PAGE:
Facebook PixelDeinococcus radiodurans engineered to take the place of an intracellular organelle in charge of DNA integrity
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Deinococcus radiodurans engineered to take the place of an intracellular organelle in charge of DNA integrity

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Darko Savic
Darko Savic Oct 14, 2020
According to endosymbiotic theory , mitochondria were once free-living bacteria that got ingested but not metabolized by the host cell.

I don't know what it would take to repeat this with Deinococcus radiodurans but the idea proposed here is that D. radiodurans be engineered to take the place of an organelle that safeguards the host cell's DNA and keep it error-free despite what nature throws at it.

Deinococcus radiodurans is amazing at protecting its DNA from anything that would damage it. It's one of the most radiation-resistant organisms known to us. It keeps several copies of its genome. Even if several are shredded to pieces, if just one copy remains unchanged, it can survive and restore itself. D. radiodurans also has extremely efficient DNA repair mechanisms.

What would it take for this to work?

Would it be easier to just take the necessary genes from D. radiodurans and make the cell's nuclear DNA as efficient in error prevention?

[1]https://en.wikipedia.org/wiki/Symbiogenesis

[2]Minton KW. DNA repair in the extremely radioresistant bacterium Deinococcus radiodurans. Mol Microbiol. 1994 Jul;13(1):9-15. doi: 10.1111/j.1365-2958.1994.tb00397.x. PMID: 7984097.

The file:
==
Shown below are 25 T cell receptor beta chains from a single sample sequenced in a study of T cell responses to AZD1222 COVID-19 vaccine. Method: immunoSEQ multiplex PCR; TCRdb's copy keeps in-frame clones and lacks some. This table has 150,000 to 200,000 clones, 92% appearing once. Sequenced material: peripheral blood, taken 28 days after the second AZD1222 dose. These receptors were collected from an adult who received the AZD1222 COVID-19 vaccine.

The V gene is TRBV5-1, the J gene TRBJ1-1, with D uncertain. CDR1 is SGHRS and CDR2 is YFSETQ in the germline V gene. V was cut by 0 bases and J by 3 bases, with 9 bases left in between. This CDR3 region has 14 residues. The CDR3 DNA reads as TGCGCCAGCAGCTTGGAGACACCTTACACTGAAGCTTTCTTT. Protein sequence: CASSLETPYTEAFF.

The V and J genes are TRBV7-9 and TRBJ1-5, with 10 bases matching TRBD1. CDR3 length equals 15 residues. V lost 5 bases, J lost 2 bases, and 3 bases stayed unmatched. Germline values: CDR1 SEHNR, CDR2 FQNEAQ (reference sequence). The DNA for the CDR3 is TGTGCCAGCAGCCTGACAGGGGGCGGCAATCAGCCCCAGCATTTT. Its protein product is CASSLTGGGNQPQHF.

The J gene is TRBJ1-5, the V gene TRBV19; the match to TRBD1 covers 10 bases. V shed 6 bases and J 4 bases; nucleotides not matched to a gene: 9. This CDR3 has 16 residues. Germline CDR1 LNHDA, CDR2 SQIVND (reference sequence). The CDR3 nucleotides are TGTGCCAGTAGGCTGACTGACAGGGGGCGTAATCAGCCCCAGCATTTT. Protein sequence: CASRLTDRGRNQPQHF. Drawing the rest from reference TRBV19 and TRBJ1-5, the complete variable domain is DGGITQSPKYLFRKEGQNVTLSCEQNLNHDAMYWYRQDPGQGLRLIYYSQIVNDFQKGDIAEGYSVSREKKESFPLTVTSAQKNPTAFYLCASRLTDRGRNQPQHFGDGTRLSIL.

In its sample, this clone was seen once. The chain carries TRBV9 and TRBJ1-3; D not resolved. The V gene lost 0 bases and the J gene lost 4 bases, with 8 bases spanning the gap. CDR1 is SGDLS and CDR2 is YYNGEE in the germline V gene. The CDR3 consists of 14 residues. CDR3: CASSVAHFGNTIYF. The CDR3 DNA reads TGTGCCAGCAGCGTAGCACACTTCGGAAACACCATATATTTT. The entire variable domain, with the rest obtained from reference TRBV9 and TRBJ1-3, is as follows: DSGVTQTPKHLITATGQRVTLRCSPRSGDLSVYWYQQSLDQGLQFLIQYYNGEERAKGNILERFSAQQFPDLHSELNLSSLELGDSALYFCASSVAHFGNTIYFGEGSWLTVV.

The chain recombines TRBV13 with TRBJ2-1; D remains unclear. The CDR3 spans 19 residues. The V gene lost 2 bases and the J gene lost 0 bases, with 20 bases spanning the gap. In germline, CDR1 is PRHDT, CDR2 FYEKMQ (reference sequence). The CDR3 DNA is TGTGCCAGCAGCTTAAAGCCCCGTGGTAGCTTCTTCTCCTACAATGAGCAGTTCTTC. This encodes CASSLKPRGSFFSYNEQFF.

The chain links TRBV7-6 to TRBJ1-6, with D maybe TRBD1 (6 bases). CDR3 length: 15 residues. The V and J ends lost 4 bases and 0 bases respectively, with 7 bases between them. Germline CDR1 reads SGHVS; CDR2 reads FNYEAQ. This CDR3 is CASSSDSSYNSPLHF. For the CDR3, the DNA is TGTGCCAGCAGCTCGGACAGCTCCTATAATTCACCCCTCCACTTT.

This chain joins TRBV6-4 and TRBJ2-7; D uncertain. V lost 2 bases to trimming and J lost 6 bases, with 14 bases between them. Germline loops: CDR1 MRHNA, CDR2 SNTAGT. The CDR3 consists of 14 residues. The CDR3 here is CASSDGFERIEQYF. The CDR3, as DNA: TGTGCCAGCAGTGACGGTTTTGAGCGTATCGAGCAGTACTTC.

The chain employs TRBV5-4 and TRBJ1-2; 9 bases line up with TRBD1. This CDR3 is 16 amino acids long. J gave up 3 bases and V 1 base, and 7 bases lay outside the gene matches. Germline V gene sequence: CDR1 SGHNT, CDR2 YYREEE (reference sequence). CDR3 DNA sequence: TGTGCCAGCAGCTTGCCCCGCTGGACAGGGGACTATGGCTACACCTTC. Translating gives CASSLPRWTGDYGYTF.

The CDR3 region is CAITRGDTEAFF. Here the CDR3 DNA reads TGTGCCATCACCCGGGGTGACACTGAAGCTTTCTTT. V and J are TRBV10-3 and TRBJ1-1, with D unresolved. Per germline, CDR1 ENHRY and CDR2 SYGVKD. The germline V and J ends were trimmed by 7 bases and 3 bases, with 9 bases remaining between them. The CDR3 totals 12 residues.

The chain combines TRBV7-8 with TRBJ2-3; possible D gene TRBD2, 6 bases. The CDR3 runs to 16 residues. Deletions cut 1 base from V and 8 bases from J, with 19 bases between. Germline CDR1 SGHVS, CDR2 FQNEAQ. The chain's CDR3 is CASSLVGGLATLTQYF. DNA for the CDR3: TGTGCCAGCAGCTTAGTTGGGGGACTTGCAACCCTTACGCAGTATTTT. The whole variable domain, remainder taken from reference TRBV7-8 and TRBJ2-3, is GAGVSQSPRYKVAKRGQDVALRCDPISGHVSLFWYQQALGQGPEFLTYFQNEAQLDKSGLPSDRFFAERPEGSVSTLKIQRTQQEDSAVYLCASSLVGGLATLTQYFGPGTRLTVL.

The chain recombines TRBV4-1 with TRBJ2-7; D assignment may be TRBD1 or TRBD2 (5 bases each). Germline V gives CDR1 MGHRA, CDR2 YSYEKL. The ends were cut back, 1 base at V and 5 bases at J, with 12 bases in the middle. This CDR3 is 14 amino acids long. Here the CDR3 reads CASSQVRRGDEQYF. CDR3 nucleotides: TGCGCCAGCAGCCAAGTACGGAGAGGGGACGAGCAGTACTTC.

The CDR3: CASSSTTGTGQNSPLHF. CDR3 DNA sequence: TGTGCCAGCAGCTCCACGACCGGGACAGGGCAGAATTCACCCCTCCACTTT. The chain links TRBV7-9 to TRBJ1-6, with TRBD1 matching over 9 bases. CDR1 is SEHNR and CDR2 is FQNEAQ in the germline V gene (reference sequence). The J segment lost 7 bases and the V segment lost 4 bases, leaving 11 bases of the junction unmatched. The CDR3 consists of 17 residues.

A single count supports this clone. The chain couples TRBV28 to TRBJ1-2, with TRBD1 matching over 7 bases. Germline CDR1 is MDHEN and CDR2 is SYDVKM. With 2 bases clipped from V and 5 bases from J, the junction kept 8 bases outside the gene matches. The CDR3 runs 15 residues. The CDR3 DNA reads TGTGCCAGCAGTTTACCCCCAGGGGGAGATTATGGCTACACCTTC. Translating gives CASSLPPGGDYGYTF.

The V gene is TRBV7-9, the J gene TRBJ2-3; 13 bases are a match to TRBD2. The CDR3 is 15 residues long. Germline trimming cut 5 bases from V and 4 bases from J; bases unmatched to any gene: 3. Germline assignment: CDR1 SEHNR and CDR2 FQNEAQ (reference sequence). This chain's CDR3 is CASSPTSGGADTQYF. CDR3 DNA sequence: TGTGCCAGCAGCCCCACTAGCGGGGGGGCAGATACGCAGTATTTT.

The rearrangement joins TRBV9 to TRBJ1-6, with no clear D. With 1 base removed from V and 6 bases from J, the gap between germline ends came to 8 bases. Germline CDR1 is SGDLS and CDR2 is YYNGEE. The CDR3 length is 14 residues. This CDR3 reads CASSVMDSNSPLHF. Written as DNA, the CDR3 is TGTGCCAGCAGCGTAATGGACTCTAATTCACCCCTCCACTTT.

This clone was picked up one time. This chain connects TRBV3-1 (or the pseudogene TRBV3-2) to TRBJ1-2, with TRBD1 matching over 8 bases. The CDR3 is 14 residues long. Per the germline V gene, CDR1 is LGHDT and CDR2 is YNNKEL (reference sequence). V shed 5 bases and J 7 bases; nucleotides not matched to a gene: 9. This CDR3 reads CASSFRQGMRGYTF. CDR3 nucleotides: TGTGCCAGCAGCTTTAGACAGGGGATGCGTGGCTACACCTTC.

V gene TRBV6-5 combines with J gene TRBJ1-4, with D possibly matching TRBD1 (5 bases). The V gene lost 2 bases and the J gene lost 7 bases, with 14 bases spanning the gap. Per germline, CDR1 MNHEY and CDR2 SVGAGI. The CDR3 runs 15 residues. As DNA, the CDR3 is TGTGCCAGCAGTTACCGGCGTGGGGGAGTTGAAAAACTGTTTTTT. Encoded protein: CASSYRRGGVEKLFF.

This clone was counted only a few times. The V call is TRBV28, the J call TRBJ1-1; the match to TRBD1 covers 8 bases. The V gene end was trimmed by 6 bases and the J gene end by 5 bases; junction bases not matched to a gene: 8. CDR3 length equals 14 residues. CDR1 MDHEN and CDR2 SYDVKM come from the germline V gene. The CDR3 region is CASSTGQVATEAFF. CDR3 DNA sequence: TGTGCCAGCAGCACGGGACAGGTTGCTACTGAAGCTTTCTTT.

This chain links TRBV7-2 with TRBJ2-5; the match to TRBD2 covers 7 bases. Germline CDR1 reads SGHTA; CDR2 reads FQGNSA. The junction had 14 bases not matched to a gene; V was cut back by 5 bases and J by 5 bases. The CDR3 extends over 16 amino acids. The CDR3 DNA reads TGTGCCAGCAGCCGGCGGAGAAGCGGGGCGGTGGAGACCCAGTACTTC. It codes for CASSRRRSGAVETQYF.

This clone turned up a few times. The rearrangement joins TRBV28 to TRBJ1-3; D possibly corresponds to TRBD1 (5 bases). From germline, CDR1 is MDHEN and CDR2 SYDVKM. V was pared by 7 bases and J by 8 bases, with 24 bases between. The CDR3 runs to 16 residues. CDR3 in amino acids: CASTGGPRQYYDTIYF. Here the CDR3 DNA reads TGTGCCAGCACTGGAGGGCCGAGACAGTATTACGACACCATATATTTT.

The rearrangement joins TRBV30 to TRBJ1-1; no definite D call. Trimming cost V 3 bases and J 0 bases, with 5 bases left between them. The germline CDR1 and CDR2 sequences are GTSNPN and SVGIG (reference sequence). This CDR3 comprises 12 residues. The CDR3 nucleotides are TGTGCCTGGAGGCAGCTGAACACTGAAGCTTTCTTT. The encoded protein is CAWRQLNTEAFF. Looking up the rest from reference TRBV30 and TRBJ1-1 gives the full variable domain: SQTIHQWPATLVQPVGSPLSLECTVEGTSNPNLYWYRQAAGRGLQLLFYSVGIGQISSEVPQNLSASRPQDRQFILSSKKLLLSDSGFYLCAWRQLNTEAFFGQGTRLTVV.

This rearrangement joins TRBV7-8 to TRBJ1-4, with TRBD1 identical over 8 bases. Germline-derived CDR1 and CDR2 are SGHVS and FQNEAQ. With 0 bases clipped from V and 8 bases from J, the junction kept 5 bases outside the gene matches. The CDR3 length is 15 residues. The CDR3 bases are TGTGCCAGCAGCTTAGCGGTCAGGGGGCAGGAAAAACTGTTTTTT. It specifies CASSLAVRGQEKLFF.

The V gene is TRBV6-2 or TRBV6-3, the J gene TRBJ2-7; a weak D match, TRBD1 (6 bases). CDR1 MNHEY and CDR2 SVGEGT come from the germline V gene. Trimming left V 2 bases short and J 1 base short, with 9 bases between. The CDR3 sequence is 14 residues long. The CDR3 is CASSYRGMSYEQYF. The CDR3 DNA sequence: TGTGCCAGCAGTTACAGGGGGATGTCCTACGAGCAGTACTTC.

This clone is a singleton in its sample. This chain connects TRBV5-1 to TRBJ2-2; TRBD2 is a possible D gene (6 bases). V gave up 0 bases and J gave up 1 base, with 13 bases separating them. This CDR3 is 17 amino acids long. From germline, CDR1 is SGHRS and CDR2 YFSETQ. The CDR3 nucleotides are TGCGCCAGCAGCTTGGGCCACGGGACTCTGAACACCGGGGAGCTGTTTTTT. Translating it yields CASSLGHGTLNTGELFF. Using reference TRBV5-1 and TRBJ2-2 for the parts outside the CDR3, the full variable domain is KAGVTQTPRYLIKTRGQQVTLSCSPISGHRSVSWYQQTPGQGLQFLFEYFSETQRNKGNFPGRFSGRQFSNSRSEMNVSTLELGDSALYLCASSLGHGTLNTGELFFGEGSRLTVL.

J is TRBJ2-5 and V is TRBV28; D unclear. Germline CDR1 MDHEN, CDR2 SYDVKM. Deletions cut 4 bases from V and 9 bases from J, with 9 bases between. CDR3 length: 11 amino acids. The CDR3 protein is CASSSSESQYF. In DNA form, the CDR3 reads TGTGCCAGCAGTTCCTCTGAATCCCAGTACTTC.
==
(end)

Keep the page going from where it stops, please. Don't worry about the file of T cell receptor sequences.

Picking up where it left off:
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General comments

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Darko Savic
Darko Savic2 months ago
I also wonder how Deinococcus radiodurans deals with the epigenetic drift
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Darko Savic
Darko Savic5 months ago
D. Radiodurans even survived when exposed to the vacuum of space for 3 years https://youtu.be/O_ZD-uXvlMk
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Martina Pesce
Martina Pesce5 months ago
yes, they talk as these two endonucleases (UvrABC excinuclease and second bona fide endonuclease) are responsible for these repair mechanisms.

I would say that with technologies like CRISPR we could edit the cells' genome so that they also express these molecular machines. Would be cool to see how they react in an in vitro experiment:
-if there are some rejections
-if these two molecular machines fit well in the space and environment
-if they don't unsurprisingly damage other mechanisms that are typically just of humans cells.
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Darko Savic
Darko Savic5 months ago
Here's an interesting experiment of engineered endosymbiosis between e. coli and yeast https://www.ncbi.nlm.nih.gov/pmc/articles/PMC6243291/

I wonder what would happen if in a similar fashion, D. radiodurans was made dependent on a host cell and then the host got exposed to high levels of radiation. Would there be any attempt from D. radiodurans to save the host and in so doing save itself?